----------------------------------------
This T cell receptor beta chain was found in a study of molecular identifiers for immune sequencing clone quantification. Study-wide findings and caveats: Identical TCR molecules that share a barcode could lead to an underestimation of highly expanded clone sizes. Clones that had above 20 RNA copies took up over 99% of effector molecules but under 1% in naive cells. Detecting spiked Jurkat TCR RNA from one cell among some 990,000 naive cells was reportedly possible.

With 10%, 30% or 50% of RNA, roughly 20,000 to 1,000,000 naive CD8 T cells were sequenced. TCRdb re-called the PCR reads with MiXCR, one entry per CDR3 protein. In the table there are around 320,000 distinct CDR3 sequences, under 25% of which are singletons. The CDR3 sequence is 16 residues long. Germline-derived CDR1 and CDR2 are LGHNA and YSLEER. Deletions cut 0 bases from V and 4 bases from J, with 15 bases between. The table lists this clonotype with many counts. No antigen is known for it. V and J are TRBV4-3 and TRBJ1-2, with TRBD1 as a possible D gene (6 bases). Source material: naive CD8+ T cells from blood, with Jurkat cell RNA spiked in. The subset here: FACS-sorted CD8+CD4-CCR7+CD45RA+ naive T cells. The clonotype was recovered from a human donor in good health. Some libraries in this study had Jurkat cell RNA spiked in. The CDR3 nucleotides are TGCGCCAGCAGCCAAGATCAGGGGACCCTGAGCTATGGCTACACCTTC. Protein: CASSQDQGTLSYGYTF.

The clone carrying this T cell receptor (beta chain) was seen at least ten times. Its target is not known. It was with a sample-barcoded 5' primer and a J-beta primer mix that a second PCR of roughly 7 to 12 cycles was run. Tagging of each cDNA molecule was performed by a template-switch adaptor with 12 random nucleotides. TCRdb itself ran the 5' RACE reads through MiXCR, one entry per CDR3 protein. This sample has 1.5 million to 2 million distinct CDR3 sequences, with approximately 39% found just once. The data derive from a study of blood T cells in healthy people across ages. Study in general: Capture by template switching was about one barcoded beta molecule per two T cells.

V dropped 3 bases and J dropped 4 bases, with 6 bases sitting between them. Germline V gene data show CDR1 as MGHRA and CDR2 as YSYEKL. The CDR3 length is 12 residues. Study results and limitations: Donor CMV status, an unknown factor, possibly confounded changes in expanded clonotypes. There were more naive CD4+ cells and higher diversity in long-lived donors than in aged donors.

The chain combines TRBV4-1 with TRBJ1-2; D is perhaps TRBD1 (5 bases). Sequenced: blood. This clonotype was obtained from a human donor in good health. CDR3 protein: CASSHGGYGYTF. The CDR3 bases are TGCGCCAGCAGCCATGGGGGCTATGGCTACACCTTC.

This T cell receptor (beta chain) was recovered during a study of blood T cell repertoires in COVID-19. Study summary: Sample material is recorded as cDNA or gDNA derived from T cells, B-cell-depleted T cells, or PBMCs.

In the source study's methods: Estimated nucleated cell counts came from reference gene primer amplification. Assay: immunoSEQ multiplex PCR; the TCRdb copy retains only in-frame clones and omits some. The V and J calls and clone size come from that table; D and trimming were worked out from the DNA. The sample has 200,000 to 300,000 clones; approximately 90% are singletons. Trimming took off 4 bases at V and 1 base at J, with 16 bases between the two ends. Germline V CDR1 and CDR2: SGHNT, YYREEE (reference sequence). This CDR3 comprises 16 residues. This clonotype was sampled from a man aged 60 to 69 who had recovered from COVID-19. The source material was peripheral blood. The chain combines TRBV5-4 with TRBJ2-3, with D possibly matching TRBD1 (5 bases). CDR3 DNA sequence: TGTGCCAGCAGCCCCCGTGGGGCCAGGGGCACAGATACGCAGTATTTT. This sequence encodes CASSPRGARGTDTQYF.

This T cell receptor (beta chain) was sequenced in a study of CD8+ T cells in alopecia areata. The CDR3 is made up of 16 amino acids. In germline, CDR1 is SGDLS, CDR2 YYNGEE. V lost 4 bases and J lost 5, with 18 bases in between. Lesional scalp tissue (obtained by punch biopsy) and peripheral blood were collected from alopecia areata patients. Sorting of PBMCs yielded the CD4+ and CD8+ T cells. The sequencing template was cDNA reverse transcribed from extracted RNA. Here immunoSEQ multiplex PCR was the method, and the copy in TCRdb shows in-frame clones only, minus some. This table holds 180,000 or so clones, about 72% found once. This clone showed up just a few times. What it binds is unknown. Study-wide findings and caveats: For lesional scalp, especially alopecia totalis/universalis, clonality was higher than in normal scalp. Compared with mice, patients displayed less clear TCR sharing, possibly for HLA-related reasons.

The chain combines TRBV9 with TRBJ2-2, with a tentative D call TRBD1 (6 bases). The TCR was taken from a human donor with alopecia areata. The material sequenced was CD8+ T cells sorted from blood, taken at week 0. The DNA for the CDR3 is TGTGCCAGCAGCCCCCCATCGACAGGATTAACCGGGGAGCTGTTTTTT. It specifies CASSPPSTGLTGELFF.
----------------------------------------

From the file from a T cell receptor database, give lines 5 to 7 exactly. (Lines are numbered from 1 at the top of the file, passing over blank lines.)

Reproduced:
The chain combines TRBV4-1 with TRBJ1-2; D is perhaps TRBD1 (5 bases). Sequenced: blood. This clonotype was obtained from a human donor in good health. CDR3 protein: CASSHGGYGYTF. The CDR3 bases are TGCGCCAGCAGCCATGGGGGCTATGGCTACACCTTC.

This T cell receptor (beta chain) was recovered during a study of blood T cell repertoires in COVID-19. Study summary: Sample material is recorded as cDNA or gDNA derived from T cells, B-cell-depleted T cells, or PBMCs.

In the source study's methods: Estimated nucleated cell counts came from reference gene primer amplification. Assay: immunoSEQ multiplex PCR; the TCRdb copy retains only in-frame clones and omits some. The V and J calls and clone size come from that table; D and trimming were worked out from the DNA. The sample has 200,000 to 300,000 clones; approximately 90% are singletons. Trimming took off 4 bases at V and 1 base at J, with 16 bases between the two ends. Germline V CDR1 and CDR2: SGHNT, YYREEE (reference sequence). This CDR3 comprises 16 residues. This clonotype was sampled from a man aged 60 to 69 who had recovered from COVID-19. The source material was peripheral blood. The chain combines TRBV5-4 with TRBJ2-3, with D possibly matching TRBD1 (5 bases). CDR3 DNA sequence: TGTGCCAGCAGCCCCCGTGGGGCCAGGGGCACAGATACGCAGTATTTT. This sequence encodes CASSPRGARGTDTQYF.